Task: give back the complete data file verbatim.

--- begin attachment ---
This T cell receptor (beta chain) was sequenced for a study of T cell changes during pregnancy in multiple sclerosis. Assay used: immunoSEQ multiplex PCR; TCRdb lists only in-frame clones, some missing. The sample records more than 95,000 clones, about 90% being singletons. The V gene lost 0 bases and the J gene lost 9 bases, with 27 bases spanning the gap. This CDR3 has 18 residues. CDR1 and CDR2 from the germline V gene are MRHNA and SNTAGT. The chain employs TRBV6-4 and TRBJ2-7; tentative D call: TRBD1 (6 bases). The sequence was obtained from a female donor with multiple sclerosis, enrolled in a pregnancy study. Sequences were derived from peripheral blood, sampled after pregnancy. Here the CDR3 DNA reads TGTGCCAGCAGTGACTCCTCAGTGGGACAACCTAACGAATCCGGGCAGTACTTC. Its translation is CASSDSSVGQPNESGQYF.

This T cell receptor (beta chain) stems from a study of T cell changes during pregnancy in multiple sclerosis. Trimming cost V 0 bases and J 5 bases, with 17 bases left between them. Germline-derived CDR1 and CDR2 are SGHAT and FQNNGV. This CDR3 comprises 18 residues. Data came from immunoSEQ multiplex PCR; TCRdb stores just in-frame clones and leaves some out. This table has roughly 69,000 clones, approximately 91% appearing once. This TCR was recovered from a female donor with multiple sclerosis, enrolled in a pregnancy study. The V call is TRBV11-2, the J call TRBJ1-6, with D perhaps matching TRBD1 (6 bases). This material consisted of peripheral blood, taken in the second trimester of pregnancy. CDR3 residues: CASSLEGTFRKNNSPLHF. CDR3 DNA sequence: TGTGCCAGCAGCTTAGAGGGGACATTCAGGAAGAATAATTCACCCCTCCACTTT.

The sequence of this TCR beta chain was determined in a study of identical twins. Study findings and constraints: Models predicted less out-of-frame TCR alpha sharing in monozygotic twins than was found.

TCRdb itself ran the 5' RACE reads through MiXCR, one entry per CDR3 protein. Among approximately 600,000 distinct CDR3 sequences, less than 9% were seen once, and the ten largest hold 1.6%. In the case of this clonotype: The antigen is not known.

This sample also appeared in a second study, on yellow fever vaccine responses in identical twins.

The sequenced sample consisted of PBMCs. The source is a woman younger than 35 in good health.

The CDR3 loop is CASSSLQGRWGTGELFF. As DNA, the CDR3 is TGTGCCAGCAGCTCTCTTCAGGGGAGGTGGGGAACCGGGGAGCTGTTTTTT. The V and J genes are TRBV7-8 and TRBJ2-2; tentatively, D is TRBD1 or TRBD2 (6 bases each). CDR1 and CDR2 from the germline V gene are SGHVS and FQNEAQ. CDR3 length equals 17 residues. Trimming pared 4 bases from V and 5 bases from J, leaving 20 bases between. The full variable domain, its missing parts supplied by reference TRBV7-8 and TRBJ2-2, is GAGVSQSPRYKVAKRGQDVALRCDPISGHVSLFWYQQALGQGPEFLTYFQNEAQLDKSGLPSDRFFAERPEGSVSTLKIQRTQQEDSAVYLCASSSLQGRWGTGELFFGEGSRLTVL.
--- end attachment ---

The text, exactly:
This T cell receptor (beta chain) was sequenced for a study of T cell changes during pregnancy in multiple sclerosis. Assay used: immunoSEQ multiplex PCR; TCRdb lists only in-frame clones, some missing. The sample records more than 95,000 clones, about 90% being singletons. The V gene lost 0 bases and the J gene lost 9 bases, with 27 bases spanning the gap. This CDR3 has 18 residues. CDR1 and CDR2 from the germline V gene are MRHNA and SNTAGT. The chain employs TRBV6-4 and TRBJ2-7; tentative D call: TRBD1 (6 bases). The sequence was obtained from a female donor with multiple sclerosis, enrolled in a pregnancy study. Sequences were derived from peripheral blood, sampled after pregnancy. Here the CDR3 DNA reads TGTGCCAGCAGTGACTCCTCAGTGGGACAACCTAACGAATCCGGGCAGTACTTC. Its translation is CASSDSSVGQPNESGQYF.

This T cell receptor (beta chain) stems from a study of T cell changes during pregnancy in multiple sclerosis. Trimming cost V 0 bases and J 5 bases, with 17 bases left between them. Germline-derived CDR1 and CDR2 are SGHAT and FQNNGV. This CDR3 comprises 18 residues. Data came from immunoSEQ multiplex PCR; TCRdb stores just in-frame clones and leaves some out. This table has roughly 69,000 clones, approximately 91% appearing once. This TCR was recovered from a female donor with multiple sclerosis, enrolled in a pregnancy study. The V call is TRBV11-2, the J call TRBJ1-6, with D perhaps matching TRBD1 (6 bases). This material consisted of peripheral blood, taken in the second trimester of pregnancy. CDR3 residues: CASSLEGTFRKNNSPLHF. CDR3 DNA sequence: TGTGCCAGCAGCTTAGAGGGGACATTCAGGAAGAATAATTCACCCCTCCACTTT.

The sequence of this TCR beta chain was determined in a study of identical twins. Study findings and constraints: Models predicted less out-of-frame TCR alpha sharing in monozygotic twins than was found.

TCRdb itself ran the 5' RACE reads through MiXCR, one entry per CDR3 protein. Among approximately 600,000 distinct CDR3 sequences, less than 9% were seen once, and the ten largest hold 1.6%. In the case of this clonotype: The antigen is not known.

This sample also appeared in a second study, on yellow fever vaccine responses in identical twins.

The sequenced sample consisted of PBMCs. The source is a woman younger than 35 in good health.

The CDR3 loop is CASSSLQGRWGTGELFF. As DNA, the CDR3 is TGTGCCAGCAGCTCTCTTCAGGGGAGGTGGGGAACCGGGGAGCTGTTTTTT. The V and J genes are TRBV7-8 and TRBJ2-2; tentatively, D is TRBD1 or TRBD2 (6 bases each). CDR1 and CDR2 from the germline V gene are SGHVS and FQNEAQ. CDR3 length equals 17 residues. Trimming pared 4 bases from V and 5 bases from J, leaving 20 bases between. The full variable domain, its missing parts supplied by reference TRBV7-8 and TRBJ2-2, is GAGVSQSPRYKVAKRGQDVALRCDPISGHVSLFWYQQALGQGPEFLTYFQNEAQLDKSGLPSDRFFAERPEGSVSTLKIQRTQQEDSAVYLCASSSLQGRWGTGELFFGEGSRLTVL.